This year, a British rotor machine named Singlet (BID/60) was put on display at Bletchley Park in the superb Enigma and Friends exhibit put together by David White and John Alexander. There doesn't seem to have been much -- if anything -- written about this machine in the open literature.
The caption at Bletchley Park reads: "Singlet was used mainly by the British intelligence services C. 1949 / 50 onwards. This is a `Cold War' machine using wired rotors to achieve secure messages. We are very grateful to the Foreign and Commonwealth Office and GCHQ for this opportunity to show `Singlet' here at BP."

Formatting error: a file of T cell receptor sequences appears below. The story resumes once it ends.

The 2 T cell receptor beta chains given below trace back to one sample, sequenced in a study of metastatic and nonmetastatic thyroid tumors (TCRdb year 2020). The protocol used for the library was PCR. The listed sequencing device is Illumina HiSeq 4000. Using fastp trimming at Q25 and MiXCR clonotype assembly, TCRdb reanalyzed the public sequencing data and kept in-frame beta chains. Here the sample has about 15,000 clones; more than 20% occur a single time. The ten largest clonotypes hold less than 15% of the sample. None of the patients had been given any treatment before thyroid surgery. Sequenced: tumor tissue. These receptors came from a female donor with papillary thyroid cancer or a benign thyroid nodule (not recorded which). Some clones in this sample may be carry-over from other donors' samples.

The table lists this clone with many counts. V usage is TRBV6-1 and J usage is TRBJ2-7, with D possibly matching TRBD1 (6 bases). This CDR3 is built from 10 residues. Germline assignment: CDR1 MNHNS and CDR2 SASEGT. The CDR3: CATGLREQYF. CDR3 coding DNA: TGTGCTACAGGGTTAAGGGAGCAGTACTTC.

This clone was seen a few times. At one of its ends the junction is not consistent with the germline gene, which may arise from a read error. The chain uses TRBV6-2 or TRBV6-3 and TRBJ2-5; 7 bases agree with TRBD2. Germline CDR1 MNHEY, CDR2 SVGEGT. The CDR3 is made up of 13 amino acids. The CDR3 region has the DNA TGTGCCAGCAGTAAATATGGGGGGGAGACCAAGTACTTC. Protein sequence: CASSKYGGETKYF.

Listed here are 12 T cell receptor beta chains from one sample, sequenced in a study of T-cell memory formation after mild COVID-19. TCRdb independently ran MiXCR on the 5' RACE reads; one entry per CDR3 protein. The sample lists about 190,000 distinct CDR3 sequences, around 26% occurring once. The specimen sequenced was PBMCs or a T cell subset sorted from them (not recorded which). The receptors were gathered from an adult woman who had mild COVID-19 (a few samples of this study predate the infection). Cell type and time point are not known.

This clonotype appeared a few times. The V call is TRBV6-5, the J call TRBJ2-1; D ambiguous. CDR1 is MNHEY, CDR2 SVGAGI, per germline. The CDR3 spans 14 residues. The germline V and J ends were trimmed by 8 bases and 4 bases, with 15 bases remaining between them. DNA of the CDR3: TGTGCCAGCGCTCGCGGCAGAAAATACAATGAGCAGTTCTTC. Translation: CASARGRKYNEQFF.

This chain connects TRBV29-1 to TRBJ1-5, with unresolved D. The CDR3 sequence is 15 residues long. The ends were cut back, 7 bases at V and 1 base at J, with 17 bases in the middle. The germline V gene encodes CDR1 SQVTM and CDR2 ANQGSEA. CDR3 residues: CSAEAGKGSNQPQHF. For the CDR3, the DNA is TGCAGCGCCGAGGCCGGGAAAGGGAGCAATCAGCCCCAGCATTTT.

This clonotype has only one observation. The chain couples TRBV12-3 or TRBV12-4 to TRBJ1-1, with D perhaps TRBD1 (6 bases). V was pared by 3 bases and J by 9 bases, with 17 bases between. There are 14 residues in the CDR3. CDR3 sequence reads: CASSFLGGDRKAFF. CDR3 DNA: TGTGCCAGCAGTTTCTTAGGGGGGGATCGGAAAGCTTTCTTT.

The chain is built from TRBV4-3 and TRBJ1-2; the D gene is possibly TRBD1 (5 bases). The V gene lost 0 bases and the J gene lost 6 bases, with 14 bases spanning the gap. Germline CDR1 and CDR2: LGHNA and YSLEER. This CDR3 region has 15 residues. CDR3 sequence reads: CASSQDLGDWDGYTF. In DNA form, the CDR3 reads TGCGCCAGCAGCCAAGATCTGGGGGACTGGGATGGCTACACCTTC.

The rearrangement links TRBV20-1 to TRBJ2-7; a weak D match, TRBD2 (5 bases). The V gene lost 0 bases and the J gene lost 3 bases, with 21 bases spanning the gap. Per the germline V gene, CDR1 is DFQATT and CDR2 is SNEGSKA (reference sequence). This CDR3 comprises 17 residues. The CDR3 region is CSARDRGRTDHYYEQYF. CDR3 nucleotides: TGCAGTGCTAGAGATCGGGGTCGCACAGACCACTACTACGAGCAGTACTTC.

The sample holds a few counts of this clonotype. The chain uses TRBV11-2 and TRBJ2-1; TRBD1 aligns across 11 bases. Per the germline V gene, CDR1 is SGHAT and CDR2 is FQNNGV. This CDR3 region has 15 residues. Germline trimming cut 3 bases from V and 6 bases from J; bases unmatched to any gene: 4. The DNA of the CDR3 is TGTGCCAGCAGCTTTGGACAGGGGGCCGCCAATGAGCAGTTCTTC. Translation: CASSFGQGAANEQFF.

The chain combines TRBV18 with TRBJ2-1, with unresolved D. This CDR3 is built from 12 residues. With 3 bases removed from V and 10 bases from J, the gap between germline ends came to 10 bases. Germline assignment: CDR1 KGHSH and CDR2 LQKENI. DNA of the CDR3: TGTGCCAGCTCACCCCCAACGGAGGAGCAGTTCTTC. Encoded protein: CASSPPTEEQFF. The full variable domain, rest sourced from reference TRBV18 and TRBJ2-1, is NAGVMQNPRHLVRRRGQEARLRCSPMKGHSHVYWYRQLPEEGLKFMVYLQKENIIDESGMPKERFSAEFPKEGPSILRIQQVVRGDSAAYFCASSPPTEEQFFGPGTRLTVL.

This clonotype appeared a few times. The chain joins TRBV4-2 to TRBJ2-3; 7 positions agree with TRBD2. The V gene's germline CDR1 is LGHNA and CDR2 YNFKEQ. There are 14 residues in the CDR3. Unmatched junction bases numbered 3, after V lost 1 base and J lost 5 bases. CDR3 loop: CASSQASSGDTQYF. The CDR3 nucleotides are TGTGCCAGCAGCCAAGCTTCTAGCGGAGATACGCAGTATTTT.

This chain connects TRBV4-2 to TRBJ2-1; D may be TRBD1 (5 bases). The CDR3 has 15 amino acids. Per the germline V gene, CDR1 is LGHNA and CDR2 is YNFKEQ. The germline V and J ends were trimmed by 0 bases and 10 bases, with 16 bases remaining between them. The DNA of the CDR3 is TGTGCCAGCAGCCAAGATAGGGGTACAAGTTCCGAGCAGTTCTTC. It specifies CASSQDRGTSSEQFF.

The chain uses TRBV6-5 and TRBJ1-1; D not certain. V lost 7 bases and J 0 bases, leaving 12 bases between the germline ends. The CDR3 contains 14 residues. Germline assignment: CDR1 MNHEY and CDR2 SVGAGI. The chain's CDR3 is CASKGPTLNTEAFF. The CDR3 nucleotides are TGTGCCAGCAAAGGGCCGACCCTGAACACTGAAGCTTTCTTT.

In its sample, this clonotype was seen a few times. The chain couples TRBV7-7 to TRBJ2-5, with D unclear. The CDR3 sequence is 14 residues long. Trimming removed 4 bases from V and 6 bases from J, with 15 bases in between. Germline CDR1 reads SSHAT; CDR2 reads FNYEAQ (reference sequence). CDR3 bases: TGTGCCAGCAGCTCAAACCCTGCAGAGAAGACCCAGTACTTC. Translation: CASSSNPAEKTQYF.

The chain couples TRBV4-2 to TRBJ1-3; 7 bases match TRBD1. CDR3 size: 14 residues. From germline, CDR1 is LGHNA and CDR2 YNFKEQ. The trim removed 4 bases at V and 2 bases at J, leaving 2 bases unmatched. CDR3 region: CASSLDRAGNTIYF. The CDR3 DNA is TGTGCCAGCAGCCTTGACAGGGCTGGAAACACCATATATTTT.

Singlet has windows and stepping levers for ten rotors. The rotor tube appears to be a detachable section, labelled BID/60/3, while the base unit is labelled BID/60/1. There is a hint of a connection to the KL-7 in this naming. According to George Mace on Jerry Proc's KL-7 page, the KL-7 components were originally labelled as follows: "the base unit was AFSAM 7/1 (aka KLB), rotor stepping unit AFSAM 7/2 (aka
KLA) and rotor basket AFSAM 7/3 (aka KLK)." The rotor tube, stepping levers and the keyboard are also all somewhat suggestive of some sort of link or common ancestry with the KL-7.
Some photos can be found on Wikipedia/Commons: 1, 2, 3, 4 and 5.